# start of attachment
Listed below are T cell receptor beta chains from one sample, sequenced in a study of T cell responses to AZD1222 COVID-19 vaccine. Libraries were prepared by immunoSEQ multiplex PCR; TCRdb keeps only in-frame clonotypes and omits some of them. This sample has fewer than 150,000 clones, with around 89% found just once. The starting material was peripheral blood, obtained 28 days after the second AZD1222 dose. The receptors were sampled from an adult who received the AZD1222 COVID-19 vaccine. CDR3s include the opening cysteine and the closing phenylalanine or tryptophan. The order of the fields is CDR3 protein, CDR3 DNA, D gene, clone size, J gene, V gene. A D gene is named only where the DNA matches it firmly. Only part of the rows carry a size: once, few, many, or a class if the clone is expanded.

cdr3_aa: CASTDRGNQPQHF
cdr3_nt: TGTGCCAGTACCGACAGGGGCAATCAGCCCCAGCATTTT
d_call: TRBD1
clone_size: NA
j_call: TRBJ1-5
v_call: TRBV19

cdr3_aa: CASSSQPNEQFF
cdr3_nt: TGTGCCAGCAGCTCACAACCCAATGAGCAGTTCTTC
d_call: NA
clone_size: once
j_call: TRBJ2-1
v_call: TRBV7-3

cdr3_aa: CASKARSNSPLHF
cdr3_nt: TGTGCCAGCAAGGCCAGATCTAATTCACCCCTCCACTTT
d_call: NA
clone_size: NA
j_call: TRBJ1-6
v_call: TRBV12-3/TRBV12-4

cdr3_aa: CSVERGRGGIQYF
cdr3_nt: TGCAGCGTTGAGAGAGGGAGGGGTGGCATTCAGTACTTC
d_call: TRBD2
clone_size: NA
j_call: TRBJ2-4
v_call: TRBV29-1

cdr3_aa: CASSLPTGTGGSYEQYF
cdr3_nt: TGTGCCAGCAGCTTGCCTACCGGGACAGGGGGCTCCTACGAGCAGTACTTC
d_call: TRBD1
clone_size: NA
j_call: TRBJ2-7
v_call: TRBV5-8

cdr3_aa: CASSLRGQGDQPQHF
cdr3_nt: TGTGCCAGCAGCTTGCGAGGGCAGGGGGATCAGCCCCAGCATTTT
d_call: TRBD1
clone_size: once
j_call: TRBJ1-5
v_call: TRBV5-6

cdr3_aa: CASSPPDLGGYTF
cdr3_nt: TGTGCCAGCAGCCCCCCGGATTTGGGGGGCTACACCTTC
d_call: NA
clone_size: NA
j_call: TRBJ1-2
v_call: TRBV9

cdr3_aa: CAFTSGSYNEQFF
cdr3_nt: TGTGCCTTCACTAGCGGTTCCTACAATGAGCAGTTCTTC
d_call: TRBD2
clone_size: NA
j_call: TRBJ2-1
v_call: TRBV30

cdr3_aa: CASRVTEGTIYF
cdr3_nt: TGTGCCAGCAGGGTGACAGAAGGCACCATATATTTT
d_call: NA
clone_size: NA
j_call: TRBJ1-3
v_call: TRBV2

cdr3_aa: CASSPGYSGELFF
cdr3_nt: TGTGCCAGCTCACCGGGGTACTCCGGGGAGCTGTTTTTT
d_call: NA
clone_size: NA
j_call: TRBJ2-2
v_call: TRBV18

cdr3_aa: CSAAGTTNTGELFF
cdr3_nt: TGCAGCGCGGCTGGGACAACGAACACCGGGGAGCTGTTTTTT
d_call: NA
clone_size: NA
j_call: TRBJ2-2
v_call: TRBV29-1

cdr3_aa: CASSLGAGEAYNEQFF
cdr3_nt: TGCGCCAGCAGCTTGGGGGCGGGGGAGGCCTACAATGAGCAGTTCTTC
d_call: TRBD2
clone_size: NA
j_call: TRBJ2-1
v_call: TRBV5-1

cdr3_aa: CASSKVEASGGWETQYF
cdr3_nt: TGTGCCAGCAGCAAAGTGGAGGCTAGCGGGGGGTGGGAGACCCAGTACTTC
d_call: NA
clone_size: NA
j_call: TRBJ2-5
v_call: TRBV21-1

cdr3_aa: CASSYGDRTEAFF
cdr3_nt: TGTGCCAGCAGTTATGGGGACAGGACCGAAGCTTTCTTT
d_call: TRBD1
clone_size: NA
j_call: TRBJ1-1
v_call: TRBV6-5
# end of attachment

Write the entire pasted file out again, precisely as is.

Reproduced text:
Listed below are T cell receptor beta chains from one sample, sequenced in a study of T cell responses to AZD1222 COVID-19 vaccine. Libraries were prepared by immunoSEQ multiplex PCR; TCRdb keeps only in-frame clonotypes and omits some of them. This sample has fewer than 150,000 clones, with around 89% found just once. The starting material was peripheral blood, obtained 28 days after the second AZD1222 dose. The receptors were sampled from an adult who received the AZD1222 COVID-19 vaccine. CDR3s include the opening cysteine and the closing phenylalanine or tryptophan. The order of the fields is CDR3 protein, CDR3 DNA, D gene, clone size, J gene, V gene. A D gene is named only where the DNA matches it firmly. Only part of the rows carry a size: once, few, many, or a class if the clone is expanded.

cdr3_aa: CASTDRGNQPQHF
cdr3_nt: TGTGCCAGTACCGACAGGGGCAATCAGCCCCAGCATTTT
d_call: TRBD1
clone_size: NA
j_call: TRBJ1-5
v_call: TRBV19

cdr3_aa: CASSSQPNEQFF
cdr3_nt: TGTGCCAGCAGCTCACAACCCAATGAGCAGTTCTTC
d_call: NA
clone_size: once
j_call: TRBJ2-1
v_call: TRBV7-3

cdr3_aa: CASKARSNSPLHF
cdr3_nt: TGTGCCAGCAAGGCCAGATCTAATTCACCCCTCCACTTT
d_call: NA
clone_size: NA
j_call: TRBJ1-6
v_call: TRBV12-3/TRBV12-4

cdr3_aa: CSVERGRGGIQYF
cdr3_nt: TGCAGCGTTGAGAGAGGGAGGGGTGGCATTCAGTACTTC
d_call: TRBD2
clone_size: NA
j_call: TRBJ2-4
v_call: TRBV29-1

cdr3_aa: CASSLPTGTGGSYEQYF
cdr3_nt: TGTGCCAGCAGCTTGCCTACCGGGACAGGGGGCTCCTACGAGCAGTACTTC
d_call: TRBD1
clone_size: NA
j_call: TRBJ2-7
v_call: TRBV5-8

cdr3_aa: CASSLRGQGDQPQHF
cdr3_nt: TGTGCCAGCAGCTTGCGAGGGCAGGGGGATCAGCCCCAGCATTTT
d_call: TRBD1
clone_size: once
j_call: TRBJ1-5
v_call: TRBV5-6

cdr3_aa: CASSPPDLGGYTF
cdr3_nt: TGTGCCAGCAGCCCCCCGGATTTGGGGGGCTACACCTTC
d_call: NA
clone_size: NA
j_call: TRBJ1-2
v_call: TRBV9

cdr3_aa: CAFTSGSYNEQFF
cdr3_nt: TGTGCCTTCACTAGCGGTTCCTACAATGAGCAGTTCTTC
d_call: TRBD2
clone_size: NA
j_call: TRBJ2-1
v_call: TRBV30

cdr3_aa: CASRVTEGTIYF
cdr3_nt: TGTGCCAGCAGGGTGACAGAAGGCACCATATATTTT
d_call: NA
clone_size: NA
j_call: TRBJ1-3
v_call: TRBV2

cdr3_aa: CASSPGYSGELFF
cdr3_nt: TGTGCCAGCTCACCGGGGTACTCCGGGGAGCTGTTTTTT
d_call: NA
clone_size: NA
j_call: TRBJ2-2
v_call: TRBV18

cdr3_aa: CSAAGTTNTGELFF
cdr3_nt: TGCAGCGCGGCTGGGACAACGAACACCGGGGAGCTGTTTTTT
d_call: NA
clone_size: NA
j_call: TRBJ2-2
v_call: TRBV29-1

cdr3_aa: CASSLGAGEAYNEQFF
cdr3_nt: TGCGCCAGCAGCTTGGGGGCGGGGGAGGCCTACAATGAGCAGTTCTTC
d_call: TRBD2
clone_size: NA
j_call: TRBJ2-1
v_call: TRBV5-1

cdr3_aa: CASSKVEASGGWETQYF
cdr3_nt: TGTGCCAGCAGCAAAGTGGAGGCTAGCGGGGGGTGGGAGACCCAGTACTTC
d_call: NA
clone_size: NA
j_call: TRBJ2-5
v_call: TRBV21-1

cdr3_aa: CASSYGDRTEAFF
cdr3_nt: TGTGCCAGCAGTTATGGGGACAGGACCGAAGCTTTCTTT
d_call: TRBD1
clone_size: NA
j_call: TRBJ1-1
v_call: TRBV6-5